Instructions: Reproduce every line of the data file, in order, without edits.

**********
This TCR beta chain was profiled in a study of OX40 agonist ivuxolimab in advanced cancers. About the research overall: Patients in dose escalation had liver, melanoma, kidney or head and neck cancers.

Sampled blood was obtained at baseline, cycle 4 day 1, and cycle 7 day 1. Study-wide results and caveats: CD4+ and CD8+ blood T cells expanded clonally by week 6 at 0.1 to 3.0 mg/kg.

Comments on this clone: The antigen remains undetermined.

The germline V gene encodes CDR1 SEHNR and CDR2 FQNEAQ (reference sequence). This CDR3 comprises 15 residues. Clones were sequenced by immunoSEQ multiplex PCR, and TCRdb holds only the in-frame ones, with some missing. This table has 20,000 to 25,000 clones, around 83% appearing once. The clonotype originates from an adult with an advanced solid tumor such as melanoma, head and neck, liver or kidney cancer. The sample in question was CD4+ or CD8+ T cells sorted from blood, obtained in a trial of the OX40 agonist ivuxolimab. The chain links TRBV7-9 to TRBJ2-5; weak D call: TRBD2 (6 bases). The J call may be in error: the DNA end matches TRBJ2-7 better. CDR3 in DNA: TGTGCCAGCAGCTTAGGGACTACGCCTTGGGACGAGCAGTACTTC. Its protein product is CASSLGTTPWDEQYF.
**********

This TCR beta chain was profiled in a study of OX40 agonist ivuxolimab in advanced cancers. About the research overall: Patients in dose escalation had liver, melanoma, kidney or head and neck cancers.

Sampled blood was obtained at baseline, cycle 4 day 1, and cycle 7 day 1. Study-wide results and caveats: CD4+ and CD8+ blood T cells expanded clonally by week 6 at 0.1 to 3.0 mg/kg.

Comments on this clone: The antigen remains undetermined.

The germline V gene encodes CDR1 SEHNR and CDR2 FQNEAQ (reference sequence). This CDR3 comprises 15 residues. Clones were sequenced by immunoSEQ multiplex PCR, and TCRdb holds only the in-frame ones, with some missing. This table has 20,000 to 25,000 clones, around 83% appearing once. The clonotype originates from an adult with an advanced solid tumor such as melanoma, head and neck, liver or kidney cancer. The sample in question was CD4+ or CD8+ T cells sorted from blood, obtained in a trial of the OX40 agonist ivuxolimab. The chain links TRBV7-9 to TRBJ2-5; weak D call: TRBD2 (6 bases). The J call may be in error: the DNA end matches TRBJ2-7 better. CDR3 in DNA: TGTGCCAGCAGCTTAGGGACTACGCCTTGGGACGAGCAGTACTTC. Its protein product is CASSLGTTPWDEQYF.